Those who eat: A verb meaning “to eat” is used six times in this brief passage (verses 53-58) in which Jesus responds to the “Jews” who challenge him. The Greek verb esthiō is used in v.53 and again in verse 58. The other four times the Greek verb is trōgō, which is normally used of animals and has a rather crude connotation. It may be translated as “feed”: “In secular Greek this verb trōgein was originally used of animals; but, at least from the time of Herodotus, it was used of human eating as well. It had a crude connotation (see Matt 24:38) reflected in translations like ‘gnaw, munch’. Some scholars deny this, maintaining that John simply uses it for the present tense system of esthiein, the normal verb “to eat.” However, it seems more likely that the use of trōgein is part of John’s attempt to emphasize the realism of the eucharistic flesh and blood. The only other times it appears in John outside of this section is in 13:18 where in the context of the Last Supper it is deliberately introduced into an OT citation, probably as a eucharistic remembrance” (Raymond E Brown, op cit, 283.).
abide in me: A favourite theme for John. The Greek verb menō can be translated as “remain”, “stay”, “make your home”, “abide” etc. It is used repeatedly in John’s Gospel, especially in chapter 15 where we have the parable of the true vine. It expresses the mystical heart of the Christian faith. Raymond Brown suggests the vine is “probably a eucharistic symbol too” (Op cit, 283).
When reading the Hebrew Scriptures, remember that everything there is written after and in the light of the Exodus Event. When reading the Christian Scriptures, remember that everything there is written after and in the light of the New Exodus Event. Jesus is the new Moses, Calvary the new wilderness where the New Covenant is forged. This is epitomized in the proclamation in todays’ Gospel: “I am the living bread that came down from heaven. Whoever eats of this bread will live forever …. This is the bread that came down from heaven, not like that which your ancestors ate, and they died. But the one who eats this bread will live forever.”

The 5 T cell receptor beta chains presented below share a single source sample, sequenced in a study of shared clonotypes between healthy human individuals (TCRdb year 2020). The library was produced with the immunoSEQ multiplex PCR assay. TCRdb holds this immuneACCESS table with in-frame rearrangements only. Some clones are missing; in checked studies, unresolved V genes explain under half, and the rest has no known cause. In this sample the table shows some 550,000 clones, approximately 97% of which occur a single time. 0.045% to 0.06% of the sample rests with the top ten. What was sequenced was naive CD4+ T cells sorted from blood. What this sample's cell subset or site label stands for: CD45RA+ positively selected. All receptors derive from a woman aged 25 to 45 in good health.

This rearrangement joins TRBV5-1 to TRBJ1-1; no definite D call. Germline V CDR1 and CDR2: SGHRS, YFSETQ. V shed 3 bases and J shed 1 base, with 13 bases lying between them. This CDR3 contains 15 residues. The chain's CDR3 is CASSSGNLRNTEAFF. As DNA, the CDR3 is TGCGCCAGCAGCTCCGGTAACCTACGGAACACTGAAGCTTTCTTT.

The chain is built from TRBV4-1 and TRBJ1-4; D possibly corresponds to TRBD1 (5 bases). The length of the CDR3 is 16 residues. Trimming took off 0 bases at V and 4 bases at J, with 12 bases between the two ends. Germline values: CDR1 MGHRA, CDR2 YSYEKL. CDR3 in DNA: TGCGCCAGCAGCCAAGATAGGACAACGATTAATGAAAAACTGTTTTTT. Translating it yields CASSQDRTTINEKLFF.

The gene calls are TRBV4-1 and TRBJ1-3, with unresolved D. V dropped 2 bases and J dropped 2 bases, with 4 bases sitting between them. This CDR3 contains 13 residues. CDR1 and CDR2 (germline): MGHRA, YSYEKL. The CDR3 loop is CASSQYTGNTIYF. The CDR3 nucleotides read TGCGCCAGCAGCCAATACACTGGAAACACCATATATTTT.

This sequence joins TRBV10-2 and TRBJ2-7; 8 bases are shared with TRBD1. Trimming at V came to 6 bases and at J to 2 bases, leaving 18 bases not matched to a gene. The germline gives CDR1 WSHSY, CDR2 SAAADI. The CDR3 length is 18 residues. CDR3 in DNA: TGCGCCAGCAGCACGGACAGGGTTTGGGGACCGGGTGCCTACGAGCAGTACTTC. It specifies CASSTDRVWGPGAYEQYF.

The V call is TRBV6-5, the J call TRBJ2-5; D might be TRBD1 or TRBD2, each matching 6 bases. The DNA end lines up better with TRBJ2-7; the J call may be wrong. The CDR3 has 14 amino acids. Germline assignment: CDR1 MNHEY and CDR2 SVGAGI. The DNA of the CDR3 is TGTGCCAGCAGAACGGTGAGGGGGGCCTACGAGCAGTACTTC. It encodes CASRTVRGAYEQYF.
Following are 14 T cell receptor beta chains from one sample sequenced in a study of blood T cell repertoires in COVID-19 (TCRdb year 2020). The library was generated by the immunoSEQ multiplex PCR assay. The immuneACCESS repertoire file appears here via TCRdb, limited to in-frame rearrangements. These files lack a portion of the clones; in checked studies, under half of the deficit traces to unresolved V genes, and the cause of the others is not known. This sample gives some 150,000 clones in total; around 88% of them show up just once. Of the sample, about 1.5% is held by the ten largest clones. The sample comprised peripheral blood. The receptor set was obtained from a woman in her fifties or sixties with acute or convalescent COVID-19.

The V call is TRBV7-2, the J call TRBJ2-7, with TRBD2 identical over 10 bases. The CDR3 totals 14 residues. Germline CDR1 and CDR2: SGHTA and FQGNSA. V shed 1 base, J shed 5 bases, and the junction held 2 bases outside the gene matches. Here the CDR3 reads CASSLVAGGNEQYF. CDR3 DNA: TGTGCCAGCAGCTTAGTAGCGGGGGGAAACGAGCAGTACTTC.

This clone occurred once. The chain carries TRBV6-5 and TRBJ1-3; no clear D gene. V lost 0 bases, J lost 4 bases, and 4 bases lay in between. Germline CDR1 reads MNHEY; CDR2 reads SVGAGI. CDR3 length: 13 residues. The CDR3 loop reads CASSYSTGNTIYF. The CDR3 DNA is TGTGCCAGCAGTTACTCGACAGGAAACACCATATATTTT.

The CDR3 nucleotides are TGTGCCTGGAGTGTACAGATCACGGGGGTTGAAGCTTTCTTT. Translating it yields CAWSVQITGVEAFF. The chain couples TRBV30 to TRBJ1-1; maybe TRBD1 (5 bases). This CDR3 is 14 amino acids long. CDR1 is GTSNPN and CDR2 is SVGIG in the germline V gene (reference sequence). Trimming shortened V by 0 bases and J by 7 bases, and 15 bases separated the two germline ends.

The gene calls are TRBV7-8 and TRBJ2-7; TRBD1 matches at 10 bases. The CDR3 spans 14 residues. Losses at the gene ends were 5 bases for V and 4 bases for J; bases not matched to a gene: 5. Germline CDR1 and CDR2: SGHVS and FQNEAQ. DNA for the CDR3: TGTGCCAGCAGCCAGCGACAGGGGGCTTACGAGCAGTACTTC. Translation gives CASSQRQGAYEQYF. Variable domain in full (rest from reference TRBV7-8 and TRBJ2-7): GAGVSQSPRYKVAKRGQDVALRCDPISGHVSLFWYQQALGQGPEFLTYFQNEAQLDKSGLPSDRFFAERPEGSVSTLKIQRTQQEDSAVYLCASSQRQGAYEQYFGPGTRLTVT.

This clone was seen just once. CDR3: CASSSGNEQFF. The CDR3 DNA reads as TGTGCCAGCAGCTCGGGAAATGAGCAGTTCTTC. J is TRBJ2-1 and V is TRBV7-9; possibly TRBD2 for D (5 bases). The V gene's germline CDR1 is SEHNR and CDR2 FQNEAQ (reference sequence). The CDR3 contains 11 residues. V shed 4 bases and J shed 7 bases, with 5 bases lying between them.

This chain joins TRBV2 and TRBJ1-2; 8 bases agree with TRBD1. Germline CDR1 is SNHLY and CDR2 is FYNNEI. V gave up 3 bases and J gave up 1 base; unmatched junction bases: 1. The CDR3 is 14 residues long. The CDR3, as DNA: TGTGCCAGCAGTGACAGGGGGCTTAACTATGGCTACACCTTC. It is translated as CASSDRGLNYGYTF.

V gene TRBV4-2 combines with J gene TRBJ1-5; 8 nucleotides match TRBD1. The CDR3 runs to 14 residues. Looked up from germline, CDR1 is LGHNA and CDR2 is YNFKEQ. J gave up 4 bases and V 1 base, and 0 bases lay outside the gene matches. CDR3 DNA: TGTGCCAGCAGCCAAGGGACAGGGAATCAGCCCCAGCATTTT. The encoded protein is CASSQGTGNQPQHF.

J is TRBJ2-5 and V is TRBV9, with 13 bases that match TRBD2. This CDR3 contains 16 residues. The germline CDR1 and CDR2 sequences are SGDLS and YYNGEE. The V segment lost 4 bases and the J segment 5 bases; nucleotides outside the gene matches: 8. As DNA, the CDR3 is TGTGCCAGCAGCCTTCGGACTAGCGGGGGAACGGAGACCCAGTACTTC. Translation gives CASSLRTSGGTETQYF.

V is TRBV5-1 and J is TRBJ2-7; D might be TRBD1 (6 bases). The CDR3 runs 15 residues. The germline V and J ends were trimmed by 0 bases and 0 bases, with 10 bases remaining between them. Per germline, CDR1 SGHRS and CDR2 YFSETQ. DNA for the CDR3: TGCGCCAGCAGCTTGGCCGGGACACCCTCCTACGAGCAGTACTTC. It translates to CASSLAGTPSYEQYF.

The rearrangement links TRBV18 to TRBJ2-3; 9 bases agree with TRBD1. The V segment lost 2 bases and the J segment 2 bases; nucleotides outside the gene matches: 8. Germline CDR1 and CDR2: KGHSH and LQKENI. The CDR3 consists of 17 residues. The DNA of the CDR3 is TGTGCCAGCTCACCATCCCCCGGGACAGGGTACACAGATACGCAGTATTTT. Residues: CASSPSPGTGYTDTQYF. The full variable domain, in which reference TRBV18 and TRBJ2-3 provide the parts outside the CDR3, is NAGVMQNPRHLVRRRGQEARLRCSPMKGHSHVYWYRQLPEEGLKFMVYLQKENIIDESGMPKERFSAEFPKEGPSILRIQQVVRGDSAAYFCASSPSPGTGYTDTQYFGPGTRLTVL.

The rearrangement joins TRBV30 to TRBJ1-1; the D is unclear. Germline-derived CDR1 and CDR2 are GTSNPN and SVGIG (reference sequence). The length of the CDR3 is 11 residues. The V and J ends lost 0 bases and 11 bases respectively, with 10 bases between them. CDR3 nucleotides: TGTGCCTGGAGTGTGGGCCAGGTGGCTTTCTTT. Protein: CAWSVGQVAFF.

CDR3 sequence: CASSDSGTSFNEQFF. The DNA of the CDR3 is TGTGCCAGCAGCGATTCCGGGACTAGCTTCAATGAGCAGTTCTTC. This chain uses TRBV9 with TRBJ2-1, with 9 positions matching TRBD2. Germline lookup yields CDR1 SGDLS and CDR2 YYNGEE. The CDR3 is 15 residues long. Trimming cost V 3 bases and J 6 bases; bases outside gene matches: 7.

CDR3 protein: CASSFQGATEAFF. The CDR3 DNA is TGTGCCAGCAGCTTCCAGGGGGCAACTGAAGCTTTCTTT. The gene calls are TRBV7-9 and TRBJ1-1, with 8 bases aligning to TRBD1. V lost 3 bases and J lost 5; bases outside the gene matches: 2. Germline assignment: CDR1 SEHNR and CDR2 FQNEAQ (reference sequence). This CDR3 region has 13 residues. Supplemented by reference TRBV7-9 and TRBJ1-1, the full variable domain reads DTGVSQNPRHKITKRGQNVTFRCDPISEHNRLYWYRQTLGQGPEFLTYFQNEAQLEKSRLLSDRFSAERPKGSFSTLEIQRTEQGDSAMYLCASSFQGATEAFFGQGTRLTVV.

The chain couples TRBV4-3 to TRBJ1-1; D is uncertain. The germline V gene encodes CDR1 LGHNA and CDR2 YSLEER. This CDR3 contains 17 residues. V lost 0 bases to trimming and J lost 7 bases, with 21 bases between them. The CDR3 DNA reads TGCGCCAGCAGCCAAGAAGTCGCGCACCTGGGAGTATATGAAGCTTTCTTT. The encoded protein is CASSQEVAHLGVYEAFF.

The Eucharist is at the heart of the Church. Just as Judaism celebrates the Exodus Event in the Feast of Passover, so we celebrate the New Exodus in the Feast of the New Passover: “Jesus leaves us the Eucharist as the Church’s daily remembrance of, and deeper sharing in, the event of his Passover (cf. Lk 22:19)” (Pope Francis, Evangelii Gaudium, #13). The Church grows through its celebration of the Eucharist and expresses its very essence there. The Catechism of the Catholic Church gives a nice summary statement by citing two key texts from the Second Vatican Council: “The Eucharist is ‘the source and summit of the Christian life’ (Dogmatic Constitution on the Church, #11). ‘The other sacraments, and indeed all ecclesiastical ministries and works of the apostolate, are bound up with the Eucharist and are oriented toward it. For in the blessed Eucharist is contained the whole spiritual good of the Church, namely Christ himself, our Pasch’ (The Ministry and Life of Priests, #5).”
Explicating the same teaching embodied in the Second Vatican Council’s rich statement that Eucharist is “source and summit” of the Church’s life, St Thomas Aquinas says: “No other sacrament has greater healing power; through it sins are purged away, virtues are increased and the soul is enriched with an abundance of every spiritual gift.” (Cited in R Sargent, Walking in Newness of Life: The Sacraments of Initiation, Paulist Press, 2007, 44.)
And Pope Francis writes: “The Eucharist …. is not a prize for the perfect but a powerful medicine and nourishment for the weak” (Evangelii Gaudium, #47). Pope Francis quotes St Ambrose in this context: “I must receive it always, so that it may always forgive my sins”. Pope Francis goes on to say: “These convictions have pastoral consequences that we are called to consider with prudence and boldness. Frequently, we act as arbiters of grace rather than its facilitators. But the Church is not a tollhouse; it is the house of the Father, where there is a place for everyone, with all their problems.”
At Communion, we say together with conviction, “Lord I am not worthy …..” When the Eucharistic Minister offers us the Bread of Life, can we bring the same conviction to the “Amen!” that we say there?